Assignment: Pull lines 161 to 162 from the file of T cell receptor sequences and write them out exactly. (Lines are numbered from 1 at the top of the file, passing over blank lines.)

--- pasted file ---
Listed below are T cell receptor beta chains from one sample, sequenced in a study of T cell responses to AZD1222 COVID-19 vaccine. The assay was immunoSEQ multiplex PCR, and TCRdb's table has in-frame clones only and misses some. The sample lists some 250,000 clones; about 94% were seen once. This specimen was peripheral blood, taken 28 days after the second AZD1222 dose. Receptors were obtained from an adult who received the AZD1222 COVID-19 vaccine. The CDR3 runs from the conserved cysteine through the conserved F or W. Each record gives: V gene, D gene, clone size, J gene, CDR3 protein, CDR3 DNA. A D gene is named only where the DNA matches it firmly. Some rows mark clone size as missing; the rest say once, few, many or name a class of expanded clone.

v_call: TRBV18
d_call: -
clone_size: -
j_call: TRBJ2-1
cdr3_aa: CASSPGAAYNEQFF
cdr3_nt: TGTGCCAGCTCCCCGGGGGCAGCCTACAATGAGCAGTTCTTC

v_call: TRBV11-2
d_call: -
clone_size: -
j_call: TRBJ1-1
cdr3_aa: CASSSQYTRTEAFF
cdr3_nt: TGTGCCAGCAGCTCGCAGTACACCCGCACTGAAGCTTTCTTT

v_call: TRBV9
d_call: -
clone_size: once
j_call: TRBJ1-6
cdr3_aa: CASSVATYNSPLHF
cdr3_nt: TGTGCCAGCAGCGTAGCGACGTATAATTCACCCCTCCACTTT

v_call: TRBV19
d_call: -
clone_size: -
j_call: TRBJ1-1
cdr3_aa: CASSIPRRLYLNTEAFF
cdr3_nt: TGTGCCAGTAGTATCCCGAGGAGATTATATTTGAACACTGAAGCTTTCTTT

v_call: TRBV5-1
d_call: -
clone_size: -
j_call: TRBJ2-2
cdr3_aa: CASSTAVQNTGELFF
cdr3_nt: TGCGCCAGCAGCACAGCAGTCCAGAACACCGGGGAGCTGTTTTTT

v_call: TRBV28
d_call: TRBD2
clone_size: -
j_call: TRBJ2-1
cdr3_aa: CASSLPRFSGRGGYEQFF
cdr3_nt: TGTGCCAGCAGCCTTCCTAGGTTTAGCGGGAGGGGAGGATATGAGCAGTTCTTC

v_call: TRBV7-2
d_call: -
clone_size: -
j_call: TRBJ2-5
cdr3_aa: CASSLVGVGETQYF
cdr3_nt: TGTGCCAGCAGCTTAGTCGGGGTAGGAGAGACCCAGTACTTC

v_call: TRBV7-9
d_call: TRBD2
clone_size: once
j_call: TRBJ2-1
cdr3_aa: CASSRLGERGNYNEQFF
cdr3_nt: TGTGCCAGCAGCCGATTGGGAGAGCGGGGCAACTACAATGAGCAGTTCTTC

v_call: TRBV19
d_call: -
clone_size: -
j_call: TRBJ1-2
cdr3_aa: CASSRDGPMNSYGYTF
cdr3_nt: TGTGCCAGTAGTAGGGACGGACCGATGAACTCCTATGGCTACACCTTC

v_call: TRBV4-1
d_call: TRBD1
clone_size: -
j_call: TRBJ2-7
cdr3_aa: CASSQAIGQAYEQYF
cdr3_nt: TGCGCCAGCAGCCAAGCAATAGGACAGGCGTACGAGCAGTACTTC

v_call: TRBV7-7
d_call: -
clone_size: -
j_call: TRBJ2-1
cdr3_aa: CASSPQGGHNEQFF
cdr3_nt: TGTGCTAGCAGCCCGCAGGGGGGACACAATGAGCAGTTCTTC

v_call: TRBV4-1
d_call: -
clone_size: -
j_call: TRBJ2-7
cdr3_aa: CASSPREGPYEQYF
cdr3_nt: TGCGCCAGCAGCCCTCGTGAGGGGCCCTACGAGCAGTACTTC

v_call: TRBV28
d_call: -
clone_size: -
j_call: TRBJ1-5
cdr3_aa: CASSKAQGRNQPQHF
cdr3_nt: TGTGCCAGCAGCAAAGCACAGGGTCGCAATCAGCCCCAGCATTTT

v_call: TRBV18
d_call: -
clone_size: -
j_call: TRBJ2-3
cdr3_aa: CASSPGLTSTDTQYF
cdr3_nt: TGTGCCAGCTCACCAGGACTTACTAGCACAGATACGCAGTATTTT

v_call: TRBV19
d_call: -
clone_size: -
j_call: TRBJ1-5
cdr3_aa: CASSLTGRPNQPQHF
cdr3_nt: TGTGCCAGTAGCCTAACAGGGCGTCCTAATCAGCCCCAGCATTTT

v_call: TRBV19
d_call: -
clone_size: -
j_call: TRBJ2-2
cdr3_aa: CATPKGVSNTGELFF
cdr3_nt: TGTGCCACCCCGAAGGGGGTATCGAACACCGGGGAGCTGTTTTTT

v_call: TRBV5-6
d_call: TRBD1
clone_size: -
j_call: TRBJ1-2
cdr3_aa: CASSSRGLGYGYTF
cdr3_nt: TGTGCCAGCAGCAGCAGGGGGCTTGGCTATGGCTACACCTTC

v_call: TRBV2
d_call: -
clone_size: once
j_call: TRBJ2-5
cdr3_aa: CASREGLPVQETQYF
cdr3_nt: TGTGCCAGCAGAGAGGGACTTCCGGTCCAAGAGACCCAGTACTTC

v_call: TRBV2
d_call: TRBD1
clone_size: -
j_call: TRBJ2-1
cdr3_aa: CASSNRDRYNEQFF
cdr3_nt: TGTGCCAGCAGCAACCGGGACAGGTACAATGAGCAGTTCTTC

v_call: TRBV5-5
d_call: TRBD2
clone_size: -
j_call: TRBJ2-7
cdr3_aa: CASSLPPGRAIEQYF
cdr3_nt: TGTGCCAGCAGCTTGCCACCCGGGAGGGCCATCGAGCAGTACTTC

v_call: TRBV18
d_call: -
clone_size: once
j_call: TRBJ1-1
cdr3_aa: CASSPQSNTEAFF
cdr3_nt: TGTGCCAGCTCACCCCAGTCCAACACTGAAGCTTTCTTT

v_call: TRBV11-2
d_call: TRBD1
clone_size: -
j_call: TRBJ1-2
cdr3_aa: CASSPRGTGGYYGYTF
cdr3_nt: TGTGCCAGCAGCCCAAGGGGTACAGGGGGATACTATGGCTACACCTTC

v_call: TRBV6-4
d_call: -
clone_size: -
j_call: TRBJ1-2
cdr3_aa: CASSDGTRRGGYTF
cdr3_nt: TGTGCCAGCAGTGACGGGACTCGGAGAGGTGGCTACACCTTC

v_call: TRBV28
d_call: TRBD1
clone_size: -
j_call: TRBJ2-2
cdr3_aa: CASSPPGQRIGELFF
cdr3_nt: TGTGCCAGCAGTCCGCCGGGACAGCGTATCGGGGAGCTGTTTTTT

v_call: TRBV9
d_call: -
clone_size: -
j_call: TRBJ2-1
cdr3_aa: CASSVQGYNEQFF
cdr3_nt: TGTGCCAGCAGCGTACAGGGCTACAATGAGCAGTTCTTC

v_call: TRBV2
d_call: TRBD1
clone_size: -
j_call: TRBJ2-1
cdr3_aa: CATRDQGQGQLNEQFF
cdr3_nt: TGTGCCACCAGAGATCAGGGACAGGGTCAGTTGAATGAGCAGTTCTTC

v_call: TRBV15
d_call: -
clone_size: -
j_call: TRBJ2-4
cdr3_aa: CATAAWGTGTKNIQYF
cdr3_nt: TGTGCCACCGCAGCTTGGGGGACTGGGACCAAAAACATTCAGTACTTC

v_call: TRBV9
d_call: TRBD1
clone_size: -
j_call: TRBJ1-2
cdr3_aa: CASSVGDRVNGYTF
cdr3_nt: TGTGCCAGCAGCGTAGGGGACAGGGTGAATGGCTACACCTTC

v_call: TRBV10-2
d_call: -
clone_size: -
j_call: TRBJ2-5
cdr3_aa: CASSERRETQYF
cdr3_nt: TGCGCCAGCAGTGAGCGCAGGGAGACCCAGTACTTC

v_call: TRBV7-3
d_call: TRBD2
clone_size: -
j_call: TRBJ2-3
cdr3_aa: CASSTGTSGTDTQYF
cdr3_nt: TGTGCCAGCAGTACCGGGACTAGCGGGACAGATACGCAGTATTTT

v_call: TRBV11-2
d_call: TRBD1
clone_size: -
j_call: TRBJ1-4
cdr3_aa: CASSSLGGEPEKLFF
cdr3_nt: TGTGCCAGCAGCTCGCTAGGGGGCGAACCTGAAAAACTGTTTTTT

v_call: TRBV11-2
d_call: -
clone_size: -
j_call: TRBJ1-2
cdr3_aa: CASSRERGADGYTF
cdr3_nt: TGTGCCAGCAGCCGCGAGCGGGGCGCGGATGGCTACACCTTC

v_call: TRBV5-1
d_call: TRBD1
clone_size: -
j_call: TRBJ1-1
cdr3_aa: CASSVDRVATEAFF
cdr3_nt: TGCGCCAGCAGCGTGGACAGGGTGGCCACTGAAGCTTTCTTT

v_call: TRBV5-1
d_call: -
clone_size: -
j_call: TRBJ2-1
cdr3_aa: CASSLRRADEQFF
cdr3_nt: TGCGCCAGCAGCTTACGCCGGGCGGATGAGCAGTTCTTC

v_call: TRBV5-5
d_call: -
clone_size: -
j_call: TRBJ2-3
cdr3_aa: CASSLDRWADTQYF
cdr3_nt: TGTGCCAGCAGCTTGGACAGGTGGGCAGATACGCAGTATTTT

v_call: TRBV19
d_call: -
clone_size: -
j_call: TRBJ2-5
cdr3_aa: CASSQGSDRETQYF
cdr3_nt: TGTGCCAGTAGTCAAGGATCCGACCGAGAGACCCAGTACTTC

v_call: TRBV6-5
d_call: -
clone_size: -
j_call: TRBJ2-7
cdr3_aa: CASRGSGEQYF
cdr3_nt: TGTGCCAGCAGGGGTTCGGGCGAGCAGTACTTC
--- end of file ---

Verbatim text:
j_call: TRBJ2-4
cdr3_aa: CATAAWGTGTKNIQYF